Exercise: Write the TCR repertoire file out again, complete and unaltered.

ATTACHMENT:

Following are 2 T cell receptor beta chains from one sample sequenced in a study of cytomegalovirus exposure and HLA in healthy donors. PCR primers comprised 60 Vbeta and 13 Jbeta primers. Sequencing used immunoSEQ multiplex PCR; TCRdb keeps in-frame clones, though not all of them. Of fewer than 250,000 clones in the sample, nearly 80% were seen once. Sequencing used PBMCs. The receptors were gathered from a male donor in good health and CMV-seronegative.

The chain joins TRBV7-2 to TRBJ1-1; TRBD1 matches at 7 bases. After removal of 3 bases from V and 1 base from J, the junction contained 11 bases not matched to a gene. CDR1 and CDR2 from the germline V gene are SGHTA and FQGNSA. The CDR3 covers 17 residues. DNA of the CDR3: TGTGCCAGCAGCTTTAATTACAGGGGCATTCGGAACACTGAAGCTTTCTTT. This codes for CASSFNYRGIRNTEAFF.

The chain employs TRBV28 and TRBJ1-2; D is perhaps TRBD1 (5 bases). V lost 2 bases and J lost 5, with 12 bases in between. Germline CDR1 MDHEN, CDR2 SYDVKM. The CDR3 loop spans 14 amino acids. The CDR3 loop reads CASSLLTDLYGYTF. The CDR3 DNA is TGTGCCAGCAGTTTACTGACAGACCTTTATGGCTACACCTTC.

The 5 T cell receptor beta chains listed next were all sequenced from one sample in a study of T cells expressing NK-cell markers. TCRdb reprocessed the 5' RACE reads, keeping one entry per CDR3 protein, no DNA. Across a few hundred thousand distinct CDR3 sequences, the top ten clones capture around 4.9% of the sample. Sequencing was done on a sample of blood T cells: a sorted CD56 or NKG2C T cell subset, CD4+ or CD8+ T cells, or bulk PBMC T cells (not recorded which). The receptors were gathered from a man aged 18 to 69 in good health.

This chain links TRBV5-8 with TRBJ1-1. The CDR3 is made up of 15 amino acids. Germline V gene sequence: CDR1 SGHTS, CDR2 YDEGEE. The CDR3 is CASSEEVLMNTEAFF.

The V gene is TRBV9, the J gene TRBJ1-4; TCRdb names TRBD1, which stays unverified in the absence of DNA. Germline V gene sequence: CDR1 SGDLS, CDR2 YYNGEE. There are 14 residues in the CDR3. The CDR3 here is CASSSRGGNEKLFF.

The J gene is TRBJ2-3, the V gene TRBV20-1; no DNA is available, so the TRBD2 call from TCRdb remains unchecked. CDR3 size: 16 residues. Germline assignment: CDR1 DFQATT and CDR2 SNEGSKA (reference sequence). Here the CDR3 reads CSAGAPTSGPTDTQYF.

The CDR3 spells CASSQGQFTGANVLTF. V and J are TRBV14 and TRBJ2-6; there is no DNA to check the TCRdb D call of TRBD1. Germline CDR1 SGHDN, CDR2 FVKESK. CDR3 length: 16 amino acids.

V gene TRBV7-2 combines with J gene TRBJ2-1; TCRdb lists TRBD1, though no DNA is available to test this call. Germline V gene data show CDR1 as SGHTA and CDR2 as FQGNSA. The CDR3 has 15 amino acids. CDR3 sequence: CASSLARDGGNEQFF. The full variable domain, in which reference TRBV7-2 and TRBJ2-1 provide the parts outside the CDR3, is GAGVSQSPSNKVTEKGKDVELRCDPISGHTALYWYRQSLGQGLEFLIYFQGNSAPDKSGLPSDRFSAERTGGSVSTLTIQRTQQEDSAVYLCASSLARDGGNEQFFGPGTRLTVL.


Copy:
Following are 2 T cell receptor beta chains from one sample sequenced in a study of cytomegalovirus exposure and HLA in healthy donors. PCR primers comprised 60 Vbeta and 13 Jbeta primers. Sequencing used immunoSEQ multiplex PCR; TCRdb keeps in-frame clones, though not all of them. Of fewer than 250,000 clones in the sample, nearly 80% were seen once. Sequencing used PBMCs. The receptors were gathered from a male donor in good health and CMV-seronegative.

The chain joins TRBV7-2 to TRBJ1-1; TRBD1 matches at 7 bases. After removal of 3 bases from V and 1 base from J, the junction contained 11 bases not matched to a gene. CDR1 and CDR2 from the germline V gene are SGHTA and FQGNSA. The CDR3 covers 17 residues. DNA of the CDR3: TGTGCCAGCAGCTTTAATTACAGGGGCATTCGGAACACTGAAGCTTTCTTT. This codes for CASSFNYRGIRNTEAFF.

The chain employs TRBV28 and TRBJ1-2; D is perhaps TRBD1 (5 bases). V lost 2 bases and J lost 5, with 12 bases in between. Germline CDR1 MDHEN, CDR2 SYDVKM. The CDR3 loop spans 14 amino acids. The CDR3 loop reads CASSLLTDLYGYTF. The CDR3 DNA is TGTGCCAGCAGTTTACTGACAGACCTTTATGGCTACACCTTC.

The 5 T cell receptor beta chains listed next were all sequenced from one sample in a study of T cells expressing NK-cell markers. TCRdb reprocessed the 5' RACE reads, keeping one entry per CDR3 protein, no DNA. Across a few hundred thousand distinct CDR3 sequences, the top ten clones capture around 4.9% of the sample. Sequencing was done on a sample of blood T cells: a sorted CD56 or NKG2C T cell subset, CD4+ or CD8+ T cells, or bulk PBMC T cells (not recorded which). The receptors were gathered from a man aged 18 to 69 in good health.

This chain links TRBV5-8 with TRBJ1-1. The CDR3 is made up of 15 amino acids. Germline V gene sequence: CDR1 SGHTS, CDR2 YDEGEE. The CDR3 is CASSEEVLMNTEAFF.

The V gene is TRBV9, the J gene TRBJ1-4; TCRdb names TRBD1, which stays unverified in the absence of DNA. Germline V gene sequence: CDR1 SGDLS, CDR2 YYNGEE. There are 14 residues in the CDR3. The CDR3 here is CASSSRGGNEKLFF.

The J gene is TRBJ2-3, the V gene TRBV20-1; no DNA is available, so the TRBD2 call from TCRdb remains unchecked. CDR3 size: 16 residues. Germline assignment: CDR1 DFQATT and CDR2 SNEGSKA (reference sequence). Here the CDR3 reads CSAGAPTSGPTDTQYF.

The CDR3 spells CASSQGQFTGANVLTF. V and J are TRBV14 and TRBJ2-6; there is no DNA to check the TCRdb D call of TRBD1. Germline CDR1 SGHDN, CDR2 FVKESK. CDR3 length: 16 amino acids.

V gene TRBV7-2 combines with J gene TRBJ2-1; TCRdb lists TRBD1, though no DNA is available to test this call. Germline V gene data show CDR1 as SGHTA and CDR2 as FQGNSA. The CDR3 has 15 amino acids. CDR3 sequence: CASSLARDGGNEQFF. The full variable domain, in which reference TRBV7-2 and TRBJ2-1 provide the parts outside the CDR3, is GAGVSQSPSNKVTEKGKDVELRCDPISGHTALYWYRQSLGQGLEFLIYFQGNSAPDKSGLPSDRFSAERTGGSVSTLTIQRTQQEDSAVYLCASSLARDGGNEQFFGPGTRLTVL.